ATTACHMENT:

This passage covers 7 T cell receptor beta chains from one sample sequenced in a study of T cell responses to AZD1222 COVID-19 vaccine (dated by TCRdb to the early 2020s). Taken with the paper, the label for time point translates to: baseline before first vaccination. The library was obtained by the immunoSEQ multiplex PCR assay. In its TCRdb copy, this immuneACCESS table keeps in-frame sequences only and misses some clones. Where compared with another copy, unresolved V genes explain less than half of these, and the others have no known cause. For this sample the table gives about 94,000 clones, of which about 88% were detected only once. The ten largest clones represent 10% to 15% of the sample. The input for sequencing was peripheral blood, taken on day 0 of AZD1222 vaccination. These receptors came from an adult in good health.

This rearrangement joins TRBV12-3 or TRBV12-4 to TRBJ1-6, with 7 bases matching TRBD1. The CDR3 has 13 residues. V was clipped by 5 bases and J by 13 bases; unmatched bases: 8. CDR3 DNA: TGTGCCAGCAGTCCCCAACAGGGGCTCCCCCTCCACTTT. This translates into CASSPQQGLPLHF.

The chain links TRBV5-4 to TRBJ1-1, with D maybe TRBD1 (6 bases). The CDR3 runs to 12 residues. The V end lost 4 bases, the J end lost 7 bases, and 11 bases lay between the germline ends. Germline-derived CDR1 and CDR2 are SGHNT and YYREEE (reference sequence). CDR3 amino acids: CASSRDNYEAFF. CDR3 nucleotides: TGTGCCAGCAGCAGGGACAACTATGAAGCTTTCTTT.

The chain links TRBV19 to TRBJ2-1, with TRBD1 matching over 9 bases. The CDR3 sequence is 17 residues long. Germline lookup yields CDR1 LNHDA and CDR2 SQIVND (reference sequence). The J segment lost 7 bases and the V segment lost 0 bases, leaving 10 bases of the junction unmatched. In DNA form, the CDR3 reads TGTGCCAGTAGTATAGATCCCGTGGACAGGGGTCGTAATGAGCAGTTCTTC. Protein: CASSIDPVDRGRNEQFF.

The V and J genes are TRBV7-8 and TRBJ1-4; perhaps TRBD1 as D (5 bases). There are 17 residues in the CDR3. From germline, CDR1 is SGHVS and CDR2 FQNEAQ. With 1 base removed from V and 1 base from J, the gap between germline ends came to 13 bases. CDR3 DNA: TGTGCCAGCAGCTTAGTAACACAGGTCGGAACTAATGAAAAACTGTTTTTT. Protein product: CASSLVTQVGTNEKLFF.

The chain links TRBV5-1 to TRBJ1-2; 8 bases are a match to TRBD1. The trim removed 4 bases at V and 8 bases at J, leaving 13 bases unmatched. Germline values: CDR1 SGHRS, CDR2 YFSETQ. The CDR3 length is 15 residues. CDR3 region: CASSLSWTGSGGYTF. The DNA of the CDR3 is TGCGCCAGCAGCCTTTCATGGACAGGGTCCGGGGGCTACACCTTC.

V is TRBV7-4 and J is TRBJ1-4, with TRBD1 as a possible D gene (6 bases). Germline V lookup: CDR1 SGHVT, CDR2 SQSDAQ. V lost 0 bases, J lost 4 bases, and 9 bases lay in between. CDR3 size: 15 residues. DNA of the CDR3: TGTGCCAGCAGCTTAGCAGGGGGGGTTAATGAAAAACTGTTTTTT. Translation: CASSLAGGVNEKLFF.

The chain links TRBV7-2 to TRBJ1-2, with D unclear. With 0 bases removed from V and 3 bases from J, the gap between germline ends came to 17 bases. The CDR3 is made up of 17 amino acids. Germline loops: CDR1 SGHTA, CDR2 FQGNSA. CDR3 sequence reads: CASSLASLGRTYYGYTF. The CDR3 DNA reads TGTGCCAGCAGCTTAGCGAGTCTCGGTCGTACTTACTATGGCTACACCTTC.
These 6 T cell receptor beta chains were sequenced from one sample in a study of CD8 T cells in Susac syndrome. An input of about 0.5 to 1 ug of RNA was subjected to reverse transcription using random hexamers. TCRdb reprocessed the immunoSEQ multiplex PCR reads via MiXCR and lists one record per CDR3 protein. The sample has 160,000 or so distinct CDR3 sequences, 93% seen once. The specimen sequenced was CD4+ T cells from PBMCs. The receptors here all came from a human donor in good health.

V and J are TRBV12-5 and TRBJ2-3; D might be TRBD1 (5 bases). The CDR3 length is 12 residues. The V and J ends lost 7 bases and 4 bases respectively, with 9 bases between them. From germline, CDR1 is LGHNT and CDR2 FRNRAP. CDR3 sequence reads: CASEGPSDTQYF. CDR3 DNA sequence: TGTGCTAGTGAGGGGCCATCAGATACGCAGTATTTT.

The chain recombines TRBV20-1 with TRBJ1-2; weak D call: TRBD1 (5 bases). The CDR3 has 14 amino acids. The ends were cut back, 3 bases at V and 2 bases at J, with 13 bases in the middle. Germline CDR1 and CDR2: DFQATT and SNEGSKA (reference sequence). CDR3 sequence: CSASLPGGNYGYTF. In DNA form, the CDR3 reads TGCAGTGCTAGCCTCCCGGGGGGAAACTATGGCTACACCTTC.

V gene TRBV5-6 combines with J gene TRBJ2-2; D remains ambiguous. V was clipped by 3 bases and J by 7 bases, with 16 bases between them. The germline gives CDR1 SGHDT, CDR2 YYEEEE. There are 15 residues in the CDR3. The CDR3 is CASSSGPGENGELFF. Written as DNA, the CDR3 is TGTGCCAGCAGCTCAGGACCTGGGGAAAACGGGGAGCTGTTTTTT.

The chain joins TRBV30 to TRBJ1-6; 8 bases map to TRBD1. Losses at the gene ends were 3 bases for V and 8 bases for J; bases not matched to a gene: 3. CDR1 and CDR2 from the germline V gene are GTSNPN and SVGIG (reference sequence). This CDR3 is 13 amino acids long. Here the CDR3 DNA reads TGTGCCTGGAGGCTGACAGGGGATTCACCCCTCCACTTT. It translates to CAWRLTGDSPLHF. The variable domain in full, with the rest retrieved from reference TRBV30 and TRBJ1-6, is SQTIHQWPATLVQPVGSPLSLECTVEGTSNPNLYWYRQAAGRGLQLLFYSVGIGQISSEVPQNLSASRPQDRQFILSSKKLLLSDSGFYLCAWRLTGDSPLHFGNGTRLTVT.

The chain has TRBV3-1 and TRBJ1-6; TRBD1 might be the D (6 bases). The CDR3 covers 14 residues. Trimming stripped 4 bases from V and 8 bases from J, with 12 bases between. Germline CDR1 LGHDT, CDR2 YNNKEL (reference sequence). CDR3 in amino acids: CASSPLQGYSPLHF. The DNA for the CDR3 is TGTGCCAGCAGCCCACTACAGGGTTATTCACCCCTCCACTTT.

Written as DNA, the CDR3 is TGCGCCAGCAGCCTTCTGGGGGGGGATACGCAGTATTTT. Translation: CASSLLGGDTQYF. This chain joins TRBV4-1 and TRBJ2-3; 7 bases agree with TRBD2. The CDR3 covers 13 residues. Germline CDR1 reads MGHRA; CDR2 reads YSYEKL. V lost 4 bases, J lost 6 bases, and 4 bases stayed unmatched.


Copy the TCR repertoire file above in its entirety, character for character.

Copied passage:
This passage covers 7 T cell receptor beta chains from one sample sequenced in a study of T cell responses to AZD1222 COVID-19 vaccine (dated by TCRdb to the early 2020s). Taken with the paper, the label for time point translates to: baseline before first vaccination. The library was obtained by the immunoSEQ multiplex PCR assay. In its TCRdb copy, this immuneACCESS table keeps in-frame sequences only and misses some clones. Where compared with another copy, unresolved V genes explain less than half of these, and the others have no known cause. For this sample the table gives about 94,000 clones, of which about 88% were detected only once. The ten largest clones represent 10% to 15% of the sample. The input for sequencing was peripheral blood, taken on day 0 of AZD1222 vaccination. These receptors came from an adult in good health.

This rearrangement joins TRBV12-3 or TRBV12-4 to TRBJ1-6, with 7 bases matching TRBD1. The CDR3 has 13 residues. V was clipped by 5 bases and J by 13 bases; unmatched bases: 8. CDR3 DNA: TGTGCCAGCAGTCCCCAACAGGGGCTCCCCCTCCACTTT. This translates into CASSPQQGLPLHF.

The chain links TRBV5-4 to TRBJ1-1, with D maybe TRBD1 (6 bases). The CDR3 runs to 12 residues. The V end lost 4 bases, the J end lost 7 bases, and 11 bases lay between the germline ends. Germline-derived CDR1 and CDR2 are SGHNT and YYREEE (reference sequence). CDR3 amino acids: CASSRDNYEAFF. CDR3 nucleotides: TGTGCCAGCAGCAGGGACAACTATGAAGCTTTCTTT.

The chain links TRBV19 to TRBJ2-1, with TRBD1 matching over 9 bases. The CDR3 sequence is 17 residues long. Germline lookup yields CDR1 LNHDA and CDR2 SQIVND (reference sequence). The J segment lost 7 bases and the V segment lost 0 bases, leaving 10 bases of the junction unmatched. In DNA form, the CDR3 reads TGTGCCAGTAGTATAGATCCCGTGGACAGGGGTCGTAATGAGCAGTTCTTC. Protein: CASSIDPVDRGRNEQFF.

The V and J genes are TRBV7-8 and TRBJ1-4; perhaps TRBD1 as D (5 bases). There are 17 residues in the CDR3. From germline, CDR1 is SGHVS and CDR2 FQNEAQ. With 1 base removed from V and 1 base from J, the gap between germline ends came to 13 bases. CDR3 DNA: TGTGCCAGCAGCTTAGTAACACAGGTCGGAACTAATGAAAAACTGTTTTTT. Protein product: CASSLVTQVGTNEKLFF.

The chain links TRBV5-1 to TRBJ1-2; 8 bases are a match to TRBD1. The trim removed 4 bases at V and 8 bases at J, leaving 13 bases unmatched. Germline values: CDR1 SGHRS, CDR2 YFSETQ. The CDR3 length is 15 residues. CDR3 region: CASSLSWTGSGGYTF. The DNA of the CDR3 is TGCGCCAGCAGCCTTTCATGGACAGGGTCCGGGGGCTACACCTTC.

V is TRBV7-4 and J is TRBJ1-4, with TRBD1 as a possible D gene (6 bases). Germline V lookup: CDR1 SGHVT, CDR2 SQSDAQ. V lost 0 bases, J lost 4 bases, and 9 bases lay in between. CDR3 size: 15 residues. DNA of the CDR3: TGTGCCAGCAGCTTAGCAGGGGGGGTTAATGAAAAACTGTTTTTT. Translation: CASSLAGGVNEKLFF.

The chain links TRBV7-2 to TRBJ1-2, with D unclear. With 0 bases removed from V and 3 bases from J, the gap between germline ends came to 17 bases. The CDR3 is made up of 17 amino acids. Germline loops: CDR1 SGHTA, CDR2 FQGNSA. CDR3 sequence reads: CASSLASLGRTYYGYTF. The CDR3 DNA reads TGTGCCAGCAGCTTAGCGAGTCTCGGTCGTACTTACTATGGCTACACCTTC.
These 6 T cell receptor beta chains were sequenced from one sample in a study of CD8 T cells in Susac syndrome. An input of about 0.5 to 1 ug of RNA was subjected to reverse transcription using random hexamers. TCRdb reprocessed the immunoSEQ multiplex PCR reads via MiXCR and lists one record per CDR3 protein. The sample has 160,000 or so distinct CDR3 sequences, 93% seen once. The specimen sequenced was CD4+ T cells from PBMCs. The receptors here all came from a human donor in good health.

V and J are TRBV12-5 and TRBJ2-3; D might be TRBD1 (5 bases). The CDR3 length is 12 residues. The V and J ends lost 7 bases and 4 bases respectively, with 9 bases between them. From germline, CDR1 is LGHNT and CDR2 FRNRAP. CDR3 sequence reads: CASEGPSDTQYF. CDR3 DNA sequence: TGTGCTAGTGAGGGGCCATCAGATACGCAGTATTTT.

The chain recombines TRBV20-1 with TRBJ1-2; weak D call: TRBD1 (5 bases). The CDR3 has 14 amino acids. The ends were cut back, 3 bases at V and 2 bases at J, with 13 bases in the middle. Germline CDR1 and CDR2: DFQATT and SNEGSKA (reference sequence). CDR3 sequence: CSASLPGGNYGYTF. In DNA form, the CDR3 reads TGCAGTGCTAGCCTCCCGGGGGGAAACTATGGCTACACCTTC.

V gene TRBV5-6 combines with J gene TRBJ2-2; D remains ambiguous. V was clipped by 3 bases and J by 7 bases, with 16 bases between them. The germline gives CDR1 SGHDT, CDR2 YYEEEE. There are 15 residues in the CDR3. The CDR3 is CASSSGPGENGELFF. Written as DNA, the CDR3 is TGTGCCAGCAGCTCAGGACCTGGGGAAAACGGGGAGCTGTTTTTT.

The chain joins TRBV30 to TRBJ1-6; 8 bases map to TRBD1. Losses at the gene ends were 3 bases for V and 8 bases for J; bases not matched to a gene: 3. CDR1 and CDR2 from the germline V gene are GTSNPN and SVGIG (reference sequence). This CDR3 is 13 amino acids long. Here the CDR3 DNA reads TGTGCCTGGAGGCTGACAGGGGATTCACCCCTCCACTTT. It translates to CAWRLTGDSPLHF. The variable domain in full, with the rest retrieved from reference TRBV30 and TRBJ1-6, is SQTIHQWPATLVQPVGSPLSLECTVEGTSNPNLYWYRQAAGRGLQLLFYSVGIGQISSEVPQNLSASRPQDRQFILSSKKLLLSDSGFYLCAWRLTGDSPLHFGNGTRLTVT.

The chain has TRBV3-1 and TRBJ1-6; TRBD1 might be the D (6 bases). The CDR3 covers 14 residues. Trimming stripped 4 bases from V and 8 bases from J, with 12 bases between. Germline CDR1 LGHDT, CDR2 YNNKEL (reference sequence). CDR3 in amino acids: CASSPLQGYSPLHF. The DNA for the CDR3 is TGTGCCAGCAGCCCACTACAGGGTTATTCACCCCTCCACTTT.

Written as DNA, the CDR3 is TGCGCCAGCAGCCTTCTGGGGGGGGATACGCAGTATTTT. Translation: CASSLLGGDTQYF. This chain joins TRBV4-1 and TRBJ2-3; 7 bases agree with TRBD2. The CDR3 covers 13 residues. Germline CDR1 reads MGHRA; CDR2 reads YSYEKL. V lost 4 bases, J lost 6 bases, and 4 bases stayed unmatched.